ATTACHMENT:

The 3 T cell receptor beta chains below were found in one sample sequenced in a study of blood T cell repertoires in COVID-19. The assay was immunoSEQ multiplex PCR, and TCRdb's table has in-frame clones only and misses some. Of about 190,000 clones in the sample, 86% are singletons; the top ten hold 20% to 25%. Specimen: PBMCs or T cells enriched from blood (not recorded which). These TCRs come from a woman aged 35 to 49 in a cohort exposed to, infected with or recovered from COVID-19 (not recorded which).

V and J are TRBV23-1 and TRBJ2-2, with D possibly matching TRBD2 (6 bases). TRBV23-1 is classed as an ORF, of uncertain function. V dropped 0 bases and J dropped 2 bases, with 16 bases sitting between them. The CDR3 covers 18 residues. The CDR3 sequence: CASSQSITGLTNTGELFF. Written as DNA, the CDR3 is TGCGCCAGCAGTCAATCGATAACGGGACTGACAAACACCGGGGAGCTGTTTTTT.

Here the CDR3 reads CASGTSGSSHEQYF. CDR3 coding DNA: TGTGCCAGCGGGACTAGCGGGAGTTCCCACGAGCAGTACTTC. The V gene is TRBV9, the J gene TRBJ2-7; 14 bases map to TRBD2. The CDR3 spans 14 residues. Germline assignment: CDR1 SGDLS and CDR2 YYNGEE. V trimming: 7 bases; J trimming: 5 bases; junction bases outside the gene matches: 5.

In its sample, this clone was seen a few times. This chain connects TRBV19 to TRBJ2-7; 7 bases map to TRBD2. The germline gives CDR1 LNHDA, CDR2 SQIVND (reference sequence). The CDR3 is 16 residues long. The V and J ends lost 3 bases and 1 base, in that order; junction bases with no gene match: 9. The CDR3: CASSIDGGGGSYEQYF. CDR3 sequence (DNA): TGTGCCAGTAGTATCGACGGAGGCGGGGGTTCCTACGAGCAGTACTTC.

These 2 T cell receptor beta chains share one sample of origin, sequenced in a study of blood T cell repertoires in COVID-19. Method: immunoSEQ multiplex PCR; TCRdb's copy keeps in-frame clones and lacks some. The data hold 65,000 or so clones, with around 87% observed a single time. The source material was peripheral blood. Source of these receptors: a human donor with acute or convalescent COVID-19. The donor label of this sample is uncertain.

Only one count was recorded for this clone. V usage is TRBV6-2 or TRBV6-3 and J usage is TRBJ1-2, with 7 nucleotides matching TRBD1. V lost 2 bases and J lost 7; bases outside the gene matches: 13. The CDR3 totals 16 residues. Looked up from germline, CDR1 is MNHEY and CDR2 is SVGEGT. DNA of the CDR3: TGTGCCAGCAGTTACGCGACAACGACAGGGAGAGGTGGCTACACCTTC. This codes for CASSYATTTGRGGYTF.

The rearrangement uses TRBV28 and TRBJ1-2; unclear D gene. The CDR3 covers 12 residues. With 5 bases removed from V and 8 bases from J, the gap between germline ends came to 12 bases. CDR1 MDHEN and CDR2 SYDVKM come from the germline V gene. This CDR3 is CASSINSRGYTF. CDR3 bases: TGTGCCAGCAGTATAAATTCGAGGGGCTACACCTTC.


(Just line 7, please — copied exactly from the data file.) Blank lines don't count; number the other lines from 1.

The rearrangement uses TRBV28 and TRBJ1-2; unclear D gene. The CDR3 covers 12 residues. With 5 bases removed from V and 8 bases from J, the gap between germline ends came to 12 bases. CDR1 MDHEN and CDR2 SYDVKM come from the germline V gene. This CDR3 is CASSINSRGYTF. CDR3 bases: TGTGCCAGCAGTATAAATTCGAGGGGCTACACCTTC.